Local independent label Dangerbird Records staged a Friday night party at the South by Southwest music conference in Austin, Texas, last week, and there was one band on the bill that was definitely not like the others. When the Codeine Velvet Club took to the stage sometime after 11 p.m., there were no alt-rock-era distortion-ridden guitars and no oddball indie-pop structures. The band instead arrived like a full-on rhythm and blues revue, as if Dangerbird has just signed a more rock-driven version of the Commitments.
"What’s old fashioned to some is just regular and everyday and up to date to others," said Codeine Velvet Club leader Jon Lawler, better known to British pop fans as Jon Fratelli of the Fratellis. "We just try to throw in the kitchen sink, and hope that it works. I’ve been in bands since I was 16, and this was the most fun I’ve ever had playing music. For a while, I thought it was slightly sort of deceitful to the other band to say that, but the truth is the truth."
Retro-driven bands have been somewhat of an underground trend the past few years. Heading back to 2006, when the Pipettes modernized the girl group and Amy Winehouse, along with producer Mark Ronson, reclaimed a vintage British-soul production aesthetic, backward-looking acts have been in vogue. Here in Los Angeles, Fitz and the Tantrums have won KCRW support for their old-school R&B, and the Like have gradually embraced a '60s-influenced girl group sound themselves.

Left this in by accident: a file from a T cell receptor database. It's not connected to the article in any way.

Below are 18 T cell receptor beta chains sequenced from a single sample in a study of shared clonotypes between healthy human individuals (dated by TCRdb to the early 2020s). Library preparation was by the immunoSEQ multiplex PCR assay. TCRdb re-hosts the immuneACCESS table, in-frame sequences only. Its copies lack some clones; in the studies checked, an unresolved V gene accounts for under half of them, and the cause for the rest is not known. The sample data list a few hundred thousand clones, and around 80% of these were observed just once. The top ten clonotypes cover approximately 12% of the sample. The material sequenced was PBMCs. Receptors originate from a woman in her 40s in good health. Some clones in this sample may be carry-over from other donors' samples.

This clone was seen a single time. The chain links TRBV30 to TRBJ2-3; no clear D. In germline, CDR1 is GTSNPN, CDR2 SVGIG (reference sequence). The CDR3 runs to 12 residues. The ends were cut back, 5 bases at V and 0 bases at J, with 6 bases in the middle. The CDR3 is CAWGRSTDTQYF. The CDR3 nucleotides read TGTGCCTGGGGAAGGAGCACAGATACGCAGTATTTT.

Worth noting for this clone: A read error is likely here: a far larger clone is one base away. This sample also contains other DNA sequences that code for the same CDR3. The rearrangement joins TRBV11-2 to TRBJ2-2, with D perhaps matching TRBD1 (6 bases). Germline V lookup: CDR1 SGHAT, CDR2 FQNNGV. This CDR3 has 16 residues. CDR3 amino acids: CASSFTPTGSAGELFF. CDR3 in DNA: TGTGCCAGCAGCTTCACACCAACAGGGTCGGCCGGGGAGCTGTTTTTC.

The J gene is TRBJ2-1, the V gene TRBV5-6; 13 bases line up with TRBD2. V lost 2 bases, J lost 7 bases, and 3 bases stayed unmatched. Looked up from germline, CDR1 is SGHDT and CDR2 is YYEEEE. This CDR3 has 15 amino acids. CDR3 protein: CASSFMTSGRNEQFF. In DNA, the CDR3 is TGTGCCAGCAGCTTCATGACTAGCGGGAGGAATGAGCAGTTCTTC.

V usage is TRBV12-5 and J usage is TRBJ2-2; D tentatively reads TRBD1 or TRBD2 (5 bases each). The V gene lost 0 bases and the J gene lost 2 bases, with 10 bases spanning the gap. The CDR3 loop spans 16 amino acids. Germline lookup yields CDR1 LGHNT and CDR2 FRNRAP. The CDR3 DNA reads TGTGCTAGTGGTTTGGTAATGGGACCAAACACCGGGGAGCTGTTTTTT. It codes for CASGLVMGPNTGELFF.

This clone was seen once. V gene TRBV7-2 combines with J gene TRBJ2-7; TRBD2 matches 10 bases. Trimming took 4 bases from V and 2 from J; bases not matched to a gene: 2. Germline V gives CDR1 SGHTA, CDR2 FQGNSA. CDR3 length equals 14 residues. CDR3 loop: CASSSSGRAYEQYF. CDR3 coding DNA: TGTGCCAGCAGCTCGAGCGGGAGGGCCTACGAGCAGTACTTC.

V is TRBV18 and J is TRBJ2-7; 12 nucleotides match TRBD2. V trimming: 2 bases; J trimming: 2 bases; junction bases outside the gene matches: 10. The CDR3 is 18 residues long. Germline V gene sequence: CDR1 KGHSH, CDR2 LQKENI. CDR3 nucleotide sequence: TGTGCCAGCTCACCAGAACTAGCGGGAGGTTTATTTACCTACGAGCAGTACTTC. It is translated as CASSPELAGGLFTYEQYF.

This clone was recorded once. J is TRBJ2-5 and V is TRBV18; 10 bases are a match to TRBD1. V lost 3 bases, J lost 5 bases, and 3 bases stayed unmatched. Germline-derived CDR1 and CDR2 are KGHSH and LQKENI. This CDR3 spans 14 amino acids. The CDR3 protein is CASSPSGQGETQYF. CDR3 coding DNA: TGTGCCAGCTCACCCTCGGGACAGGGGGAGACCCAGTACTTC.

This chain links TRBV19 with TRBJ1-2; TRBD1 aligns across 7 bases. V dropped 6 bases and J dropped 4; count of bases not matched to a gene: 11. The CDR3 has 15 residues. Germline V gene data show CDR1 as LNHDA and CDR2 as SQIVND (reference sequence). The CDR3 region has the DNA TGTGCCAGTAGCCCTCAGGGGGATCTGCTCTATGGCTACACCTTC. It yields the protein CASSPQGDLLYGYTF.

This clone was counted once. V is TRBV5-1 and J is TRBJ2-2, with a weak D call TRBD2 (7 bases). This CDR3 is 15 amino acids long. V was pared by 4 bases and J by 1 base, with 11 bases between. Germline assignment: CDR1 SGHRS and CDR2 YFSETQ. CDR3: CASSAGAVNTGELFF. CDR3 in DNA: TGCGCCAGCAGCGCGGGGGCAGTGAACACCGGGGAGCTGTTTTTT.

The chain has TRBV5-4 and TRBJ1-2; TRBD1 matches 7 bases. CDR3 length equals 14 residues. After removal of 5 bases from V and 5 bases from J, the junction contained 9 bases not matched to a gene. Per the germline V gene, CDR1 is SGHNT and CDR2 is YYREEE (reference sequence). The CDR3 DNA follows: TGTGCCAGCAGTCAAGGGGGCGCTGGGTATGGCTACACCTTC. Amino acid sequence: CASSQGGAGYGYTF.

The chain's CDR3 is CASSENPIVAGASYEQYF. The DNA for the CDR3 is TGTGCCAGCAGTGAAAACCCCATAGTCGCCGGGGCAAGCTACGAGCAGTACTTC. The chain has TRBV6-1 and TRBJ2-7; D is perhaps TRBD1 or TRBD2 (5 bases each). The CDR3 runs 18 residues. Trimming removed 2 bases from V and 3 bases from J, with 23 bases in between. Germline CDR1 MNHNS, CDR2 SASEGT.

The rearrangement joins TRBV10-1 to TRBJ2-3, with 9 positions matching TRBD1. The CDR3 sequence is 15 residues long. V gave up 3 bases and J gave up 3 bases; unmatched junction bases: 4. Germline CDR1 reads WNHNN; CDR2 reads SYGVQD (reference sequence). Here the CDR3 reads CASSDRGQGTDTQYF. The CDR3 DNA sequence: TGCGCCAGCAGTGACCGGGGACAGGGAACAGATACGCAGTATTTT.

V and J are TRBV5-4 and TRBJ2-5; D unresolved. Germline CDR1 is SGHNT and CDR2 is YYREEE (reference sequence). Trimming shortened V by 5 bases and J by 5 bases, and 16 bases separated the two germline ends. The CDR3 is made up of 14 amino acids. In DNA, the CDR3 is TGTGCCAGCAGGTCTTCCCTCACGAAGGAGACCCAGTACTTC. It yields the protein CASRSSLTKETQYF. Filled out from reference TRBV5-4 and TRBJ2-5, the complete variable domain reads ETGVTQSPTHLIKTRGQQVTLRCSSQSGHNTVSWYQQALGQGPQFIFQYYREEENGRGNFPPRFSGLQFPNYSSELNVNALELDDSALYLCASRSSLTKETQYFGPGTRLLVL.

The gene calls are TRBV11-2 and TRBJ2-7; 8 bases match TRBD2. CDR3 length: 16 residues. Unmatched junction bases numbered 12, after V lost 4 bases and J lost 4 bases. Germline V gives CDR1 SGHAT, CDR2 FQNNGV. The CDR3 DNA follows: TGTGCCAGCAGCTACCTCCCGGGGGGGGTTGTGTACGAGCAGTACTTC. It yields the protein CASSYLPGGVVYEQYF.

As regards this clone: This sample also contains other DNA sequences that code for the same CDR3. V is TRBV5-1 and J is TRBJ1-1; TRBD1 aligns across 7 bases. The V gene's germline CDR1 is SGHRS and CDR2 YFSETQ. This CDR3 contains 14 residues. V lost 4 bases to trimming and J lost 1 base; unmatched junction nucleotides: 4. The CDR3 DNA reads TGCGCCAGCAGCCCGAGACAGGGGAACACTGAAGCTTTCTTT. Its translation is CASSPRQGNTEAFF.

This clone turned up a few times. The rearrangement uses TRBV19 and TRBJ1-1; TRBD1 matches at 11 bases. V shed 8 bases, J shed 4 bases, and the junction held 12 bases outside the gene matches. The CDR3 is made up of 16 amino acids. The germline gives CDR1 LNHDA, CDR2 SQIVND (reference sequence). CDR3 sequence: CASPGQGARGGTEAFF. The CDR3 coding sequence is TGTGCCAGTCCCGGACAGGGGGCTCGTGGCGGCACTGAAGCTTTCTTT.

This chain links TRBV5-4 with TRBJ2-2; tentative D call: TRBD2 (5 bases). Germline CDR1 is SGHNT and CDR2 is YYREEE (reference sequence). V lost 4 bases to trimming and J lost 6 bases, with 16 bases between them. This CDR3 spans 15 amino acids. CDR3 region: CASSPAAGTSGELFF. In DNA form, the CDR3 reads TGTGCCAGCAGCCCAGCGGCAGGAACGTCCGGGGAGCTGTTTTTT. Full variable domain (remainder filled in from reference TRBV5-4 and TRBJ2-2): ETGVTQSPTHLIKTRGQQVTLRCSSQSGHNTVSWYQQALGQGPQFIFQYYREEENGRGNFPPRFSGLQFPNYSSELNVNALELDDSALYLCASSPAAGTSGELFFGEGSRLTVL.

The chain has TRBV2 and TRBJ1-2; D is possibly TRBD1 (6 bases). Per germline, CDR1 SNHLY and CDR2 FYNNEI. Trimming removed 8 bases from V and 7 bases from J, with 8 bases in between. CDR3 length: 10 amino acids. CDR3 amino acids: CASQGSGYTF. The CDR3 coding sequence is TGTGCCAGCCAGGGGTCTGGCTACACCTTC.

The Codeine Velvet Club take a spirited trip through record collections past. A self-titled album, released digitally earlier this month, opens with a James Bond-style overture on "Hollywood," gets vampy on "Vanity Kills" and then lets "Time" build with Mariachi-style horns, leading to a chorus that shifts between swing-worthy dance and classic rock guitar work. Lawler alternates vocal duties with Lou Hickey, who takes a jazzy, cabaret-ready approach to the songs.
"There have been records made in the past few years where, sonically, the person making the record has purposely tried to make it sound of an era, going to the extremes of only recording on old mics and processors," Lawler said. "We weren’t trying to do that. It was the ethos of the thing, rather than the technical side of it. We weren’t trying to make something that sounded old. We were using old ideas when it came to melody and structure, but we didn’t want it to sound old."